« НазадПродовжити »
deaths were caused by bullets fired either by police or company guards. The fifth was caused by a brick that may have been thrown by a striker. The death in this case was that of a man who had refused to strike until the strike had been on for about a week. He had just quit work to join the strikers when he received his fatal injury.
Sheriff Kinkead's conduct during the strike was as erratic as it was vicious. He gave his conduct semblance of fairness, at one time promising to remove all of the Rockefeller gunmen from the plant of the company, and at another time by attempting, at great personal risk, to prevent clashes between his own deputies and the strikers. At still another time Kinkead placed P. Leo Bergoff, head of the private detective agency bearing his name, and Samuel Edwards, superintendent of the Tidewater Oil Refining Company, under arrest. Kinkead placed 99 strike guards under arrest, too, and threw them into jail. But this was not done until the Standard Oil Company had practically no further need for their services.
On the other hand Kinkead practically compelled sympathizers with the strikers to leave Bayonne, and it was established that several persons prominent in Bayonne whose sympathies were with the strikers felt it the part of wisdom to leave the place until the strike had been ended. The grand total of official influence and brutality was emphatically on the side of the employing oil company, and whatever weight seemed to have been thrown against the company either was of no importance or was of a character to justify the assertion that it was done merely for effect on public opinion.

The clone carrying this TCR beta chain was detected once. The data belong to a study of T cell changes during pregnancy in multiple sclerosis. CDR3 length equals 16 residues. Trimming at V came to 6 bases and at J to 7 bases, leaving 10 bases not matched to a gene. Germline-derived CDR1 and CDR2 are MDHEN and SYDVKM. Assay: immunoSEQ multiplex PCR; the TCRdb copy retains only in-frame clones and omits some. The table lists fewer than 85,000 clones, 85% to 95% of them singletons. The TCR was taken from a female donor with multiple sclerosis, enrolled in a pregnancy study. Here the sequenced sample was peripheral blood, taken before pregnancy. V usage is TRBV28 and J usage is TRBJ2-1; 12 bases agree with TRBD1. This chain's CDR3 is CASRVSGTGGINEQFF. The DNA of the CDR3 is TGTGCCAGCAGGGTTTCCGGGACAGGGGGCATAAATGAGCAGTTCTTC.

COPPER MINERS' STRIKE OF ARIZONA.
Shortly after the organization of the copper miners of the camps of Morenci, Clifton and Metcalf, Arizona, in the fall of 1915, the companies issued notices to the men that they must sever connections with their union and sign a blank form to that effect. The men refused and were obliged to strike. An unusual feature of the strike was the fact that the Governor of the State, Geo. W. P. Hunt and the Sheriff of Grenell County showed sympathy with the strikers and kept them from demoralization by the importation of strikebreakers. The men stood solidly and won the strike in March, 1916.
THE CHICAGO GARMENT WORKERS' STRIKE.